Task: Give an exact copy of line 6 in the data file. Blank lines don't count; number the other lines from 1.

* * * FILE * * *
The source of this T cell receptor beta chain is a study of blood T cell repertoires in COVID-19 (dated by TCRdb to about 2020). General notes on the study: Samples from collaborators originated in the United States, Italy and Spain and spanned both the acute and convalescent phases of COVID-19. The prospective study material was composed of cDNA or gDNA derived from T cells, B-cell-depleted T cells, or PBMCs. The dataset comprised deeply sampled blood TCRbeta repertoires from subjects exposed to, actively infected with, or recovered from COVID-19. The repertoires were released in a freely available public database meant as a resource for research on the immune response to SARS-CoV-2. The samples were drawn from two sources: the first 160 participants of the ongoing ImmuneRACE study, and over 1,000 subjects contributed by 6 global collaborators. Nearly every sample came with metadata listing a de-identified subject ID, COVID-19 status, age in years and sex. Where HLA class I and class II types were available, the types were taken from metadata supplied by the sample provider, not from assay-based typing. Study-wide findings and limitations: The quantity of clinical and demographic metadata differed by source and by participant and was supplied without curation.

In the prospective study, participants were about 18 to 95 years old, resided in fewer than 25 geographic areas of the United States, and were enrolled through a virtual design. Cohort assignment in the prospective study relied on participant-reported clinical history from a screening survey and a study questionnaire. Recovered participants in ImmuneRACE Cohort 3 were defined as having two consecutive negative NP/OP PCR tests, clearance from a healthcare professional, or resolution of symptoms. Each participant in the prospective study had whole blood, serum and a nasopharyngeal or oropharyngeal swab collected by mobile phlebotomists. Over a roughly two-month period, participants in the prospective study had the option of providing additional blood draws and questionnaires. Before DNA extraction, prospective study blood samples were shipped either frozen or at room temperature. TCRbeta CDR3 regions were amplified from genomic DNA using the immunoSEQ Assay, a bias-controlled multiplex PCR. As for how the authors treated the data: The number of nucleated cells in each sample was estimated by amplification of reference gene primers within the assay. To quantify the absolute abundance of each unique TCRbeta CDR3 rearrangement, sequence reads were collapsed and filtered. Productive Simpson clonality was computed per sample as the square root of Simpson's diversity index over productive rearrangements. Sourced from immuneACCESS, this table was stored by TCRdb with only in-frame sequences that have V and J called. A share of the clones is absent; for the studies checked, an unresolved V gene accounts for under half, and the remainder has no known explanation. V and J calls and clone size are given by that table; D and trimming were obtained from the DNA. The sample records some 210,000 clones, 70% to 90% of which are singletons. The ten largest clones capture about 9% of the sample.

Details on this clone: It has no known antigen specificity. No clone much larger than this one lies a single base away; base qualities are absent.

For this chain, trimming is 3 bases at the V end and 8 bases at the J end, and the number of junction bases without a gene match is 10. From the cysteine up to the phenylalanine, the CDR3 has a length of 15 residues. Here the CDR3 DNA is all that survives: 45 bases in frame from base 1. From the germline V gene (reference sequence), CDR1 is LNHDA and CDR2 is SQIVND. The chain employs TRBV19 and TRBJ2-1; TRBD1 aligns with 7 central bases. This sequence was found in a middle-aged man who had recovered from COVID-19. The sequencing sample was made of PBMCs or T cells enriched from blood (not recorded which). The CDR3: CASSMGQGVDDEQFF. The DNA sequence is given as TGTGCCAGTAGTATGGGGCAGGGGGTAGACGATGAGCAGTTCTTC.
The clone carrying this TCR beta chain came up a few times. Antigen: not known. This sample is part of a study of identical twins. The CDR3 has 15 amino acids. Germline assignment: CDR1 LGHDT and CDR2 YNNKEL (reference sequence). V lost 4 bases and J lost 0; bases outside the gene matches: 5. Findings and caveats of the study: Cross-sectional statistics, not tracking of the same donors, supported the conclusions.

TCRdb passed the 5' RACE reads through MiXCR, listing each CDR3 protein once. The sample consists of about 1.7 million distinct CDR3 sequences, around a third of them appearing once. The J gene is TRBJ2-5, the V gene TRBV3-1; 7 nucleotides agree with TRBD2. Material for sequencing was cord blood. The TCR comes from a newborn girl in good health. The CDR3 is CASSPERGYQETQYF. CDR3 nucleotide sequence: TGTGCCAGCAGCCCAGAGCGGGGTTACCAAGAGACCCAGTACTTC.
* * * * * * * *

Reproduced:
TCRdb passed the 5' RACE reads through MiXCR, listing each CDR3 protein once. The sample consists of about 1.7 million distinct CDR3 sequences, around a third of them appearing once. The J gene is TRBJ2-5, the V gene TRBV3-1; 7 nucleotides agree with TRBD2. Material for sequencing was cord blood. The TCR comes from a newborn girl in good health. The CDR3 is CASSPERGYQETQYF. CDR3 nucleotide sequence: TGTGCCAGCAGCCCAGAGCGGGGTTACCAAGAGACCCAGTACTTC.